Blog Post by Mark W. Siler.
The short answer to the question above is no. The confusion on this topic began a little over a year ago when a few political blogs picked out a complicated section of the Patient Protection Affordable Care Act (PPACA) and made a very simple (and incorrect) interpretation of it. This interpretation became more widespread when more blogs and political websites latched onto the story and a chain email was generated and circulated discussing a “3.8% Real Estate Sales Tax.” The claims made in the email have been clarified in numerous articles and blog posts over the past year; however a new chain email espousing the sales tax myth is making the rounds (a client recently sent the latest version to us). I am adding my blog post to the chorus of publications attempting to clarify the status of the law.
There is no real estate “sales tax” in the PPACA. The law does contain a new 3.8 percent tax on unearned income for taxpayers exceeding a certain income level beginning in 2013. The unearned income subject to this new tax includes capital gains income. The gain on the sale of a home is capital gains income. This progression is the genesis for the claim that the law implements a 3.8 percent sales tax on the sale of a home. However, for the new tax to impact you, you must be an individual with an adjusted gross income of $200,000 or more or a married couple with an adjusted gross income of $250,000 or more. Next, if the real estate being sold is the your primary residence, the capital gain on the sale must exceed $250,000 for an individual or $500,000 for a married couple due to the exclusion of gain on the sale of a primary residence available to all taxpayers. Note that the amounts in the previous sentence are the capital gain (meaning the sale price of the home less the amount you paid for the home and the amount of any improvements you may have made to the home), not the overall sale price.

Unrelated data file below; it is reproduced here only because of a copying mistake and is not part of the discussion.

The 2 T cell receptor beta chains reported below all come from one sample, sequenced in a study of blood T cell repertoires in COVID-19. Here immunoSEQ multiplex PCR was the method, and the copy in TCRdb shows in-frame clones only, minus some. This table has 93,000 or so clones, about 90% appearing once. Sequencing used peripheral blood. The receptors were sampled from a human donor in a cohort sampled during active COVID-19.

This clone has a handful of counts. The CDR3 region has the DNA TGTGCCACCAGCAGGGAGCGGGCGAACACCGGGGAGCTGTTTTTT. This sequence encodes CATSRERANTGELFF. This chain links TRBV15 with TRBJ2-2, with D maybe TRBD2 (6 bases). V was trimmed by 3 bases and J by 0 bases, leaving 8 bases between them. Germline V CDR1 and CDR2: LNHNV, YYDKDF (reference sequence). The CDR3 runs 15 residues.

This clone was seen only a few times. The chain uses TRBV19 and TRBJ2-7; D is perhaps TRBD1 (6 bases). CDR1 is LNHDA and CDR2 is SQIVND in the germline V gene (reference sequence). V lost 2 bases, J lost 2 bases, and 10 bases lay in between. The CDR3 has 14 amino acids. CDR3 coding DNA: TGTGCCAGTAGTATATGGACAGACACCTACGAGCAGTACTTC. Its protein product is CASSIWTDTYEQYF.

Let’s look at an example. Take a married couple with adjusted gross income of $300,000 in a year and living in a house they bought for $500,000. If they sell that house for $900,000, the new unearned income tax will have no impact on the couple because, even though they exceed the adjusted gross income threshold, the gain of $400,000 on the sale of the couple’s primary residence (the $900,000 sale price, less the $500,000 they paid for the home) is less than the $500,000 exclusion. Therefore, the couple has no capital gain income on the sale of the home. If the couple sells the house for $1.1 million, the capital gain on that sale will be $600,000. However, due to the exclusion for the sale of a primary residence, only $100,000 of the capital gain is capital gain income and will be subject to the 3.8 percent tax. Therefore, in our example, a total of $3,800 would be due on the sale of a home for $1.1 million.
There are a couple of caveats to keep in mind. First, for people who own second homes or investment properties and are above the income thresholds, the tax will apply to gain generated by the sales of those homes or investment properties. This is because the gain on those sales is not covered by the capital gain exclusion applicable to the sale of a primary residence. Again, this only applies to the gain, not the entire sale price of the real estate. Second, the income thresholds in the law are not indexed to inflation, nor are the capital gain exclusion amounts contained in the principal residence exclusion. Therefore, over time, as home prices and incomes increase, more people will be impacted by this law.
Overall, the healthcare reform law does not implement a real estate sales tax. The law does implement a new 3.8 percent tax on unearned income beginning in 2013 which will include capital gain income on the sale of real estate. However, due to income thresholds contained in the law and the exclusion of gain on the sale of a primary residence already in place, the new tax will impact a very small percentage of home sales in the near term.